Black Friday, Cyber Monday and the Economy

There have been a number of Facebook posts noting the contrast between our tradition of giving thanks for what we have on Thursday, and then joining the frenzy of acquisition that begins the next day with Black Friday. (Does anyone know why we call it “Black Friday?”)

Tis the season to consume. And while it may make us feel morally superior to condemn the orgy that is the Christmas shopping season, reality is more complicated than such condemnations might suggest.

Individually, most of us don’t need the gadgets, trinkets, toys and–let’s be honest–mountains of disposable trash that we buy during this time of year. Collectively, however, our economy depends in significant measure upon the Christmas buying season. Should I complain about the forty emails I’ve already had this morning urging me to buy this or that on “cyber Monday”? Or should I hope for a robust season of buying unneeded stuff, as welcome evidence of economic recovery?

This structure of culture is what students have difficulty appreciating. Why do Americans have only two political parties? Why don’t we start another? Well–one tries patiently to explain–our entire political system grew up around a two-party reality. Changing that structure wouldn’t be impossible, exactly, but it would be a massive undertaking–far more massive than most of us appreciate.

Haven’t civil rights laws mostly eliminated racial discrimination? Well, those laws have certainly changed many behaviors. But the structure of discrimination still operates. Your company has a job opening, so you call a friend. Until your friends are truly integrated, that friend is likely to look a lot like you. Attitudes about “those people” persist. Neighborhood “complexions” change slowly. Civil rights laws nudge us toward cultural change, but the pace of that change is slow.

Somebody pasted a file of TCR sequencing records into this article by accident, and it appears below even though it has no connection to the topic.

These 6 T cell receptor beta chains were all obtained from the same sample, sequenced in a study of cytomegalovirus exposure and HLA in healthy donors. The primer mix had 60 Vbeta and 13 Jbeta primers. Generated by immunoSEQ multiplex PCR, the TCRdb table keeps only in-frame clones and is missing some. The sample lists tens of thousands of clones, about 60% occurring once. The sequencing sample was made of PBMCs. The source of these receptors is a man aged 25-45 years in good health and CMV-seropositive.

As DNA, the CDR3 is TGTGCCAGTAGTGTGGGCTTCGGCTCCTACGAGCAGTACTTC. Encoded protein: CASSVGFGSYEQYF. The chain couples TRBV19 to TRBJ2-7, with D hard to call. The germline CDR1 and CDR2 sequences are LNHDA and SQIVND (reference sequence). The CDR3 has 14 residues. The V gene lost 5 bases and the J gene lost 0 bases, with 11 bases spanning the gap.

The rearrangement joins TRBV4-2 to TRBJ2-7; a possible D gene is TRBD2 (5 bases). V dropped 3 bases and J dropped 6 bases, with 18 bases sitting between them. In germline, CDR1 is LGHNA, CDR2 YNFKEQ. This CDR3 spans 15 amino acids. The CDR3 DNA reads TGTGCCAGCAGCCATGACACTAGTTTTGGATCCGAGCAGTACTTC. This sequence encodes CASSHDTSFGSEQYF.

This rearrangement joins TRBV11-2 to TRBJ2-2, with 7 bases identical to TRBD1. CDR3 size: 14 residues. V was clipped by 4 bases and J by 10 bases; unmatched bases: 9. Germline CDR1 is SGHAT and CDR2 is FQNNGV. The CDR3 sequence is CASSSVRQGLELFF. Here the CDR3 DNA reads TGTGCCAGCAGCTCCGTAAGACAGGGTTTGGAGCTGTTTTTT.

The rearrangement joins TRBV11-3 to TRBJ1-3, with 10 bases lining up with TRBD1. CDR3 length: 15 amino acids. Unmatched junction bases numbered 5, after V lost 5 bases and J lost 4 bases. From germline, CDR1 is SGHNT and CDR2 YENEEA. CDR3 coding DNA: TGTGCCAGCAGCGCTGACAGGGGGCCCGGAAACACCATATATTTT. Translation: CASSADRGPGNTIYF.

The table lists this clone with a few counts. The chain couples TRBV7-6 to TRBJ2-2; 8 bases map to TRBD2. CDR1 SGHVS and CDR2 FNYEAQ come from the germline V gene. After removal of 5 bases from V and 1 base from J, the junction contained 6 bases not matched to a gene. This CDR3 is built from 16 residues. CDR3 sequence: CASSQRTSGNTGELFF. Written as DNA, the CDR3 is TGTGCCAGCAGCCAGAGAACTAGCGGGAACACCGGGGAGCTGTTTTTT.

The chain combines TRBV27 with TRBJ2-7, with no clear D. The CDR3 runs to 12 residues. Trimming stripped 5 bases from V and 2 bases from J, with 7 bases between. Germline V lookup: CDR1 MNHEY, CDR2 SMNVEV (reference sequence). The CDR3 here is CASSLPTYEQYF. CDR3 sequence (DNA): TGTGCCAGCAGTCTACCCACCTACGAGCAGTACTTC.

So what do we do about the waste inherent in a consumerist culture? On the one hand, the mountains of unneeded “stuff” pose an environmental hazard–there is enormous waste involved, energy expended, resources consumed. On the other hand, our economy depends upon the activity of buying and selling and consuming. It’s a conundrum.

Merry Christmas.


  1. I believe it is called “Black Friday” because it is the shopping day that moves the balance sheets for retailers into the black.

  2. Can’t remember where I read a few years ago that “Black Friday” refers to Christmas shoppers spending enough money the day after Thanksgiving to put stores “in the black” rather than maintaining “in the red” status. This term has spread to additional Fridays. I spend what I can afford, keeping myself out of debt, as i cannot be concerned with aiding the economy of this country on my low income…my government gifts according to Romney of Social Security and PERF. As for adding a third party; do we ever see results of those third party candidate’s votes? Or, for that matter, see their political platform during campaigns? I believe a third party, if they gained a large following, would prevent either of the two party system to secure an election. How sad that all holiday seasons have become ad campaigns to buy, buy, buy.

  3. Honestly, all this gift giving stopped in my family years ago. We used to draw names and I always had to buy something for my sister. Nowadays, the children get the gifts and the adults just share some time. That saves us all money in the long run. It’s so normal that I struggle to buy my husband a gift because I don’t just worry about it.

  4. Kevin Drum at MotherJones did a blog piece on Thursdays and looked into the origins of the name. He points out that in almost every instance if you put the word “Black” in front of a day, it has a negative connotation. Save this one instance.

    I guess it originated in Philly. Police came to be leery about large crowds surrounding the Army-Navy game and retailers were loath to deal with large children at certain stores (I gather it had something to do with it being the first day certain toys were released). At some point in the late-80s/early 90s they grabbed it up and it went national. Now when we hear Black Friday its equated with the books going from red to black. But, from what Mr Drum said it’s just them putting a positive spin on things.

Comments are closed.